What is it to be sent? As a church? As an individual Christ-follower? Is the conviction of being sent something reserved for traditional missionaries? Or is the idea of “sentness” something fundamental to the Christian life no matter where you live or what you do?
A couple Australian church planters have argued in their recent book that, “sentness is not only the proper organizing principle for our churches; it’s also the foundation for our individual discipleship. Formation is not for any other purpose than for mission” (Hammond & Cronshaw, Sentness: Six Postures of Missional Christians, 23; buy on amazon.ca).
One of the most compelling texts on our “sentness” is found in the gospel of John. After Jesus’ crucifixion, the disciples are huddled behind locked doors in fear of the religious authorities. Then Jesus appears to both bring comfort as well as to comission them: “Peace be with you! Just as the Father has sent me, I am sending you” (John 20:21). What is amazing is that our “sentness” is based on Jesus’ “sentness” (which the Greek emphasizes more than our English translations). Our sentness as the body of Christ is based on the prior sending of Jesus.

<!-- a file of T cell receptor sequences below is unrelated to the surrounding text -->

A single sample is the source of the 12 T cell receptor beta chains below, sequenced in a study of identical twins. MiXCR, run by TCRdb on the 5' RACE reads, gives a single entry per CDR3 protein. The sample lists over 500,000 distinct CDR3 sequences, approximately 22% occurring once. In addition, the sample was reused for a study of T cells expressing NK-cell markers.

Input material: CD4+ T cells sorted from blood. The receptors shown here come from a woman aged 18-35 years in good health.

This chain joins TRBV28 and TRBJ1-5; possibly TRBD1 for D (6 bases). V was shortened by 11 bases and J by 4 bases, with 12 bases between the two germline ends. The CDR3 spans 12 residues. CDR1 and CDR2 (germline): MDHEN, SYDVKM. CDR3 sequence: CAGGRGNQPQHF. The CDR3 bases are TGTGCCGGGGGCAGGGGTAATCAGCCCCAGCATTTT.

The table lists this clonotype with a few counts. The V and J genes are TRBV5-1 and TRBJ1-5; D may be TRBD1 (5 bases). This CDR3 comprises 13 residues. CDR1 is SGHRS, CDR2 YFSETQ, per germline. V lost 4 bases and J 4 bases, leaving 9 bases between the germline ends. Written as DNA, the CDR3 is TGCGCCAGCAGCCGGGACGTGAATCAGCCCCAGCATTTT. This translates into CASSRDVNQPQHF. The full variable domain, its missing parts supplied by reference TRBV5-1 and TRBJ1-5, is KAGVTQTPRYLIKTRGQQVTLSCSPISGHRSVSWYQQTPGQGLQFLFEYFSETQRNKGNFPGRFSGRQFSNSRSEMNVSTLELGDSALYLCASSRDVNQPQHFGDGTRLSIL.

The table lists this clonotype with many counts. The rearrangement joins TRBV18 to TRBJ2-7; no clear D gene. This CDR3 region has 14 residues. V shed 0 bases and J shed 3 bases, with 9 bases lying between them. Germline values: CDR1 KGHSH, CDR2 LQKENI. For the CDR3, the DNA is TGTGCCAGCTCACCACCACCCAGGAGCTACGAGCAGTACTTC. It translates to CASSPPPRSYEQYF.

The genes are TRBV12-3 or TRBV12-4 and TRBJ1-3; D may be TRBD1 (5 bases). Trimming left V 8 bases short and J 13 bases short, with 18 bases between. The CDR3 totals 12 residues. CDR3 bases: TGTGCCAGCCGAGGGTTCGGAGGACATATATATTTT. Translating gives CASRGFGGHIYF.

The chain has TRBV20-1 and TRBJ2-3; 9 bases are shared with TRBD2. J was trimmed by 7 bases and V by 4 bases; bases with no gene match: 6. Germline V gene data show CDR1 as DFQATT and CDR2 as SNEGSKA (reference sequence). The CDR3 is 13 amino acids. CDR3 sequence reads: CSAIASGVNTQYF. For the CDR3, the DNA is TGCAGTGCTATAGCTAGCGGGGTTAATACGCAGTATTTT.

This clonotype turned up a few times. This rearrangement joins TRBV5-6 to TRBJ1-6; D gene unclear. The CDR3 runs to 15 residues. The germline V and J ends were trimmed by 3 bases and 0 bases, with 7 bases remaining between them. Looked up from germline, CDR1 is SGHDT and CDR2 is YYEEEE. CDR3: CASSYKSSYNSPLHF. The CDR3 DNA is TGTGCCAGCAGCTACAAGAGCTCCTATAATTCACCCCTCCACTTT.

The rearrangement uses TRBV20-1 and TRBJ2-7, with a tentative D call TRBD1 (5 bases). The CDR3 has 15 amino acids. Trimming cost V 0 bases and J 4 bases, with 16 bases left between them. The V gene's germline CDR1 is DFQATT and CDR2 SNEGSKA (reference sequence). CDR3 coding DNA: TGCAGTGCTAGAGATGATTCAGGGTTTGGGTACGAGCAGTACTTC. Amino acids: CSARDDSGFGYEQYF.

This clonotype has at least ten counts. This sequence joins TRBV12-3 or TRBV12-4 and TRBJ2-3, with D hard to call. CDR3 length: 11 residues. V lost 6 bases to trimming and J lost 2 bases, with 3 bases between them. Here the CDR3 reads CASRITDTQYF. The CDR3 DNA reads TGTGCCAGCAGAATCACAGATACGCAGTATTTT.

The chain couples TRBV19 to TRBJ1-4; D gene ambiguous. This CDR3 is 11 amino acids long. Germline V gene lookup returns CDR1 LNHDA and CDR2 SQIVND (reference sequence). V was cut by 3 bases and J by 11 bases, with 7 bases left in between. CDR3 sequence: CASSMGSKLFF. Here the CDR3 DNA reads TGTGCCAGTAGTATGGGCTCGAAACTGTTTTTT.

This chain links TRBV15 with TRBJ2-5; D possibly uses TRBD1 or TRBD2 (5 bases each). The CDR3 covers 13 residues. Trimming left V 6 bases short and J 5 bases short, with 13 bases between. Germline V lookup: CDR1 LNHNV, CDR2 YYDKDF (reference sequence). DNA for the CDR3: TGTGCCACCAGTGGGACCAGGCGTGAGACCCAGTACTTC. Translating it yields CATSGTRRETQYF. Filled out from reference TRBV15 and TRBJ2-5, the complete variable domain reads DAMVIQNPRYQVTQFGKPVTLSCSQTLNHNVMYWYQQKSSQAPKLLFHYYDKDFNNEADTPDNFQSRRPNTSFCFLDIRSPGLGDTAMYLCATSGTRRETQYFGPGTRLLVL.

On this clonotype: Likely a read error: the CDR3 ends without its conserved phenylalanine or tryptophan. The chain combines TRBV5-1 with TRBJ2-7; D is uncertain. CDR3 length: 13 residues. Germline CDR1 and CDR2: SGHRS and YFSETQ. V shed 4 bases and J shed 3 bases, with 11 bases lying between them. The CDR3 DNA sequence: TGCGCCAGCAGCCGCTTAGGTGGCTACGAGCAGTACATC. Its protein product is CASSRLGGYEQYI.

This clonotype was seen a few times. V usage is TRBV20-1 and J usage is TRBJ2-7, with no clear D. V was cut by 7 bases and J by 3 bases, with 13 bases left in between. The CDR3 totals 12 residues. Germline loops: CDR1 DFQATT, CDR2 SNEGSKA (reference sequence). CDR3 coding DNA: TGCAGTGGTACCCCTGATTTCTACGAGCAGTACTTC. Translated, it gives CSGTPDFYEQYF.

One of the areas I believe we are sent to is our neighbourhoods, where we live. This means at least two things. First, we are all sent into our individual neighbourhoods. We are called to love our neighbours, and while Jesus redefined “neighbour” to mean anyone we come across who is in need (see Luke 10:25-37), at the very least it also means our actual neighbours. Understanding ourselves as sent into our neighbourhoods, means living with a certain “gospel” intenionality. The command to love our neighbours is a call to build relationships of responsibility. This means getting to know their names, being helpful to them in practical ways. They are not our projects; they are our neighbours, and we are called to love them.
Second, the building in which we gather weekly to worship is also situated in a neighbourhood. So corporately we also have neighbours, and together as the church, we are called to love them. This can be as simple as watching where you park on Sunday mornings, to the church as a whole participating in the life of the community in a positive way. For instance, participating in the Greenfield community garage sales with our “Boot Sale” was a very simple way to engage in the life of the community. And our chairty hot dog sale raised almost $450, which was split between disaster relief for Nepal and the Community League’s “Abundant Community” initiative.
So, as we are enjoying our neighbourhoods this summer, I encourage you to see yourself as sent into your particular neighbourhood. Sent to bear witness to the good news of the gospel in both deed and word; sent to be a blessing to your neighbours, and sent to seek the peace — the shalom — of your neighbourhood.
— Pastor Tyler